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(pronounced Ko-Hane)
Dan is the Bram Stoker-nominated author of Plague of Darkness, Solomon’s Grave, and the critically-acclaimed Margaret's Ark. Writing as G. Daniel Gunn, he released Destroyer of Worlds and the novella (written with L.L.Soares) Nightmare in Greasepaint (Samhain Publishing),. His short stories have appeared in Cemetery Dance, Shroud Magazine, Apex Digest and many more. He and his family live in New England.

Sunday, April 29, 2007

26,100 (or, You're a Good Man, Charlie Brown)

Almost 9K new words, not bad, and I have to say, it was quite a ride this week. One of my characters, I swear, does not want to die, and decided to wander off and so something I hadn't exactly planned. Made me rethink some things I had - but I just went with it, and when the smoke cleared, I had to sit back and decide where it all was going. For example, one of the main characters, Sam (Samantha), kept referring to the color yellow, as if there was some deep dark secret about it being repressed. At the time, I assumed it was just rambling on my part and I'd probably cut it in draft mode, but it kept coming back. I ten changed my opinion to a let's wait and see what happens mode. Now... well, now that the story (the PLOT I should say) has changed, the color yellow is very significant. I say the plot has changed but not the story... there's a reason for this. You'll have to wait to read the book the find out what I mean. Suffice to say, the outline I worked out really won't change.

Anyhow, to wrap up this week's NHN (New Horror Novel) update, a lot of questions I had about my ending now make perfect sense, and my subconscious has finally made my conscious mind aware of what it had been working towards, and it's pretty cool. I think, at least. Oh, and I have to also say that NHN is, at this point at least, not for the kiddies. It's got more sex in it than all of my other novels combine, lol.

OK, about the subtitle - congratulations to my daughter Amanda (12) and all the boys and girls at her middle school who were involved in You're A Good Man, Charlie Brown, this year's Musical Extravaganza (last year was School House Rock). They had only 3 months to learn their lines and lyrics and music and steps for this 2+ hour production, and man, what an incredible show! (Amanda played Frieda, of the "naturally curly hair"). Hat's off to the entire cast & crew, and especially Lisa Hughes, director, and Mike Rice, the musical director.

While I'm at it, Happy Birthday to my other daughter, Audrey who turned 10 this weekend! And so as not to leave Andrew out, formal congratulations on making Red Belt with his Kempo Karate.

OK. Time to go. Time to write like a banshee this week again. May arrives in a couple of days, but I'm happy with the progress so far. Think I can finish the first draft by the end of May? I do..... See you next week.

Dan

Monday, April 23, 2007

17,700

Sorry it's so late... Well, considering that we were on a family vacation for most of last week, not a bad amount of words. Not at the level I want, but considering vacation usually = no words, 7000 ain't too bad. We'll see how this week fairs. Coming along well, still. As usual, as the first draft progresses the characters start doing things I don't expect, and I need to regroup.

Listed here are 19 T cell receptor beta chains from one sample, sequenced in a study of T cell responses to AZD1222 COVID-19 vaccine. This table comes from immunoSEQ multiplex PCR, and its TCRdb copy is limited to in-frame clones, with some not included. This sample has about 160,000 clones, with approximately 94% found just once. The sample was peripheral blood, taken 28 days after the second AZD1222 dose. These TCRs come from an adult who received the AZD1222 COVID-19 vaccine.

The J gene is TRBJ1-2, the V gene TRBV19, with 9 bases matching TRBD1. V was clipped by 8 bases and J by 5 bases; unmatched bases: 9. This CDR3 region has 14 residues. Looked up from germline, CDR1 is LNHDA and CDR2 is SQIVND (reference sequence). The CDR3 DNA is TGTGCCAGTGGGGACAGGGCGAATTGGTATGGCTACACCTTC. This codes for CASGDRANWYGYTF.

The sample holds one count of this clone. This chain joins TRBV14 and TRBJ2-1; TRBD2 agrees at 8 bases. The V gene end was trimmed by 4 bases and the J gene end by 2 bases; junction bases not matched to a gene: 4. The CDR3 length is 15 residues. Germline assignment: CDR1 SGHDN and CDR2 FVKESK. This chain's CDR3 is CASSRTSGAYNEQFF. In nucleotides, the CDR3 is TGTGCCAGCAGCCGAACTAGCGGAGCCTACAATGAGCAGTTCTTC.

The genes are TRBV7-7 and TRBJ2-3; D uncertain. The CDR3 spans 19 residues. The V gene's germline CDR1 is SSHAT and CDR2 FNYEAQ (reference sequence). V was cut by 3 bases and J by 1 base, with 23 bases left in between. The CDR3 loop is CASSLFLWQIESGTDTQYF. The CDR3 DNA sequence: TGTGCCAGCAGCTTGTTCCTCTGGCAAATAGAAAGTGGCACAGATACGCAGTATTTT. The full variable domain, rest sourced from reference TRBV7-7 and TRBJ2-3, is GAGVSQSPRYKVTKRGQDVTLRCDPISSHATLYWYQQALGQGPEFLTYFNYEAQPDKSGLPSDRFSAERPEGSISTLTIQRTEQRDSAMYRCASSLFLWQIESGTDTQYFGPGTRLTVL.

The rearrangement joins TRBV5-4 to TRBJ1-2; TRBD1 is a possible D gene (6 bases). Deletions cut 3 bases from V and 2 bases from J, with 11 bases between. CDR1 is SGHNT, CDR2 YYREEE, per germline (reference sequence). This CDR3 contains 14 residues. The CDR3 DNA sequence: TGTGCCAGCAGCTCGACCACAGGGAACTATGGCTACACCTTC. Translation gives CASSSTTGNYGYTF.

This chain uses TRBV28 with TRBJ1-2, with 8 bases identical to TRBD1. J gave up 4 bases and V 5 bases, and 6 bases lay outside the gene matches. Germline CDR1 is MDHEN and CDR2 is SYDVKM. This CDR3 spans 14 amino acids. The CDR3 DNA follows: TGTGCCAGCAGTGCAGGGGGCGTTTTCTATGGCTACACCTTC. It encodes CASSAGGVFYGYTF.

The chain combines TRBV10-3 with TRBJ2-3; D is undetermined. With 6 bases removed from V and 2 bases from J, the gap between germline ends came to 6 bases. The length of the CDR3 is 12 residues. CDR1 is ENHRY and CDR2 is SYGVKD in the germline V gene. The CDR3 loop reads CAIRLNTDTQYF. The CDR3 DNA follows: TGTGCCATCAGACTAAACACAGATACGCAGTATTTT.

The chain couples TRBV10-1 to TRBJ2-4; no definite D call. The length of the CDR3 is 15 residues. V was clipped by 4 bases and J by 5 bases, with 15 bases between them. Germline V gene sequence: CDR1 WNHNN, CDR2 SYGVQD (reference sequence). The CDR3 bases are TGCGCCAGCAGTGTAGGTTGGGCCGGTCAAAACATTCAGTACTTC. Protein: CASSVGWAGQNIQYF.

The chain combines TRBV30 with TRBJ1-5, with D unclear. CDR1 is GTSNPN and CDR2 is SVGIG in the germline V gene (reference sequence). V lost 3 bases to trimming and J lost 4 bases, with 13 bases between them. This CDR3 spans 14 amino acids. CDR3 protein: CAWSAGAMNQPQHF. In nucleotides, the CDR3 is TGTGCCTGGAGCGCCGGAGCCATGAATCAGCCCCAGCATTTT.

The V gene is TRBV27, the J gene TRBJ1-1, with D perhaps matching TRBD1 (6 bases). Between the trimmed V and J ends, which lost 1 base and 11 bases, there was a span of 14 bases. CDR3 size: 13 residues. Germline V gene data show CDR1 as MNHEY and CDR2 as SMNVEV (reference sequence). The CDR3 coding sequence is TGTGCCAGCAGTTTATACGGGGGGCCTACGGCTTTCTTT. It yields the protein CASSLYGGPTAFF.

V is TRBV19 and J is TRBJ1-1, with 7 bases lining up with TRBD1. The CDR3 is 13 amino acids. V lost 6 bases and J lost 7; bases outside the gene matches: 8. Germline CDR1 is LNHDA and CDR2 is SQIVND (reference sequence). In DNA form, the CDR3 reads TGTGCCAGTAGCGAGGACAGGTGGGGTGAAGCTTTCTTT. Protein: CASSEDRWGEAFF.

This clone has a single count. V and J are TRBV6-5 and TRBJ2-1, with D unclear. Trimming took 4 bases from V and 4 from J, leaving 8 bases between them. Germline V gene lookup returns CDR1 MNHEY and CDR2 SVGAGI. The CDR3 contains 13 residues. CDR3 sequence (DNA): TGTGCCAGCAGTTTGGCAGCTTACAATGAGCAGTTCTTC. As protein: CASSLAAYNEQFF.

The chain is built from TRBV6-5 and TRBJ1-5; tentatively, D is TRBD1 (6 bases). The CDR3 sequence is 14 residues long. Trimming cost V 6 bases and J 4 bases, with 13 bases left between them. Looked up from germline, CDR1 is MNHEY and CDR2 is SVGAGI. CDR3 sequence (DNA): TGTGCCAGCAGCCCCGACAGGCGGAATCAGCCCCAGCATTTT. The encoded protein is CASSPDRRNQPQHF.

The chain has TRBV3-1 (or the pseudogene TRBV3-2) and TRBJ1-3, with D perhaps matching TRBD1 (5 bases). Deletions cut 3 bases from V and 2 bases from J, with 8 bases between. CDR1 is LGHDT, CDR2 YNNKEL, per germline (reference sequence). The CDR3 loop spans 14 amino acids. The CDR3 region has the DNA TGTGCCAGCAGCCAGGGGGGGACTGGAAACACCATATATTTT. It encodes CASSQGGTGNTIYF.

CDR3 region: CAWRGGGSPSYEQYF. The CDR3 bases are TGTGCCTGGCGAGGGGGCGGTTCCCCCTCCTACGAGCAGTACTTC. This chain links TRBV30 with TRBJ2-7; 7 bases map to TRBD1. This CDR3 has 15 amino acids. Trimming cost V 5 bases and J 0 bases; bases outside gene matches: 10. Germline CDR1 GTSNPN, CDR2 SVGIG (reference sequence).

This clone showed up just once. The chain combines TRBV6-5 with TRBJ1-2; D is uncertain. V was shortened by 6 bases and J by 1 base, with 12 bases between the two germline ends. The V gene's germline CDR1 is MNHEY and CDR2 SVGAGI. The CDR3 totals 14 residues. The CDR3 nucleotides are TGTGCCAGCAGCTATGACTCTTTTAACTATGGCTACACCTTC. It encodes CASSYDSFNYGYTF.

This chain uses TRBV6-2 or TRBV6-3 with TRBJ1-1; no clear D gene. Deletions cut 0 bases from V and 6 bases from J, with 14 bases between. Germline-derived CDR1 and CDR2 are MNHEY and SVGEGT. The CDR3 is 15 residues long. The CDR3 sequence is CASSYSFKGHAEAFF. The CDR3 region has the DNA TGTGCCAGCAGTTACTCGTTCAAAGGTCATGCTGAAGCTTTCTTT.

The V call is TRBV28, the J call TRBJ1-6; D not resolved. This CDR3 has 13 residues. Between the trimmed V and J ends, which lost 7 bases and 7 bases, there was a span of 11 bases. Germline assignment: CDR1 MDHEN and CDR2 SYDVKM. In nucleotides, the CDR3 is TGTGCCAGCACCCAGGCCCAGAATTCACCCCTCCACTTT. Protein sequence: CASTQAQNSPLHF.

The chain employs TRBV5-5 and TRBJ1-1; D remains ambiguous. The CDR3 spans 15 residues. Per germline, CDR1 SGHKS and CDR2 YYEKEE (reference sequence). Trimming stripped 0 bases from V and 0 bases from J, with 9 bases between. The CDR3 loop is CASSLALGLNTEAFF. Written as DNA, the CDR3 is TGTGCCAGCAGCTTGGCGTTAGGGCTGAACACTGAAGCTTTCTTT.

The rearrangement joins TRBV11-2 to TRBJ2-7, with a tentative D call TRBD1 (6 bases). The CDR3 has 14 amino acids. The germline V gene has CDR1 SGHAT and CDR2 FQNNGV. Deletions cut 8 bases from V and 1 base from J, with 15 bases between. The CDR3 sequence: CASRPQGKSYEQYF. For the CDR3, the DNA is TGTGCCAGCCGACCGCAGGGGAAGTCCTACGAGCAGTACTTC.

Things continued to shine on the short story front. Just before leaving for vacation I learned that "Living by the Highway" has been accepted for publication in Cemetery Dance Magazine. This will be the third story I will have had in the pages CD, and I'm thrilled. For more on the story, click on the "Short Stories" link at the side menu of this blog.

On vacation, Janet & I watched the DVD for CRASH. I kept hearing good things about this, but it looked like it would such a bummer of a movie - (I thought the "crash" title implied a story of a druggie crashing, but I was wrong - one of the first lines spoken by one of the many major character - and I mean MANY characters - was that we live in such an isolated world, sometimes we need to crash into each other for the interaction. I totally messed up the line, but it's the general idea.) A big cast, where just about everyone in the movie is a bigot in one form or another, brilliantly played out, with a satisfying ending. No question it deserved the Oscar for best picture it took home.

Friday, April 13, 2007

10,900

Even with little writing done yesterday, made up for it today. Coming along well. I've brought in a couple of characters I enjoyed having in "Ray Gun," namely the foul-mouthed octogenarian Hank Cowles and his trusted sidekick: Nurse Charles, the latter already taking on a bigger role than I'd originally anticipated. Should add a little twist to the story, which is on track and getting more fun as I go along. Going on a little trip soon - hopefully I can convince Janet to drive so I can crank some more out on the road.

By the way, recently finished another fantastic book, Gods in Alabama. Contrary to the title, it's not a religious book in anyway. It's a best seller, though, so should be easy to find. Part murder mystery, love story, chick book. The second best book I've read in a long time (the other being the previously-mentioned The History of Love). Anyhow, pick it up. Very cool book.

Gotta run.....

Dan

Monday, April 09, 2007

4000

Yea, I know, 4000 words in a week isn't going to get me to a finished novel in the time I was shooting for, but I did manage to complete the outline, wrote like crazy, then stopped when I realized an important plot point at the very beginning was just a tad too lame.. needed to rethink it, and spent some time, came out better, more original I think, then ran through the outline again to fine tune with the changes all the way down. This is going to happen from time to time, as I expected (and hoped) it would, once the characters who start out only as pencil sketches in the outline begin to take on a life of their own. They begin to think things, do things, I hadn't expected (if I'm honest as I'm writing and let their reactions be natural instead of forcing myself to follow the outline verbatim). It's what makes novel writing so fun, if you let it. Admittedly, I did not write on Thursday or Friday because of work and the pending holiday prep stuff, respectively. Will I actually finish the novel by the end of the month? Not likely, but I remain eagerly optimistic about cranking forward full steam. It'll be interesting how much gets down (hence the word count in each subject line). I want this first draft finished quicker than any other, and it'll happen.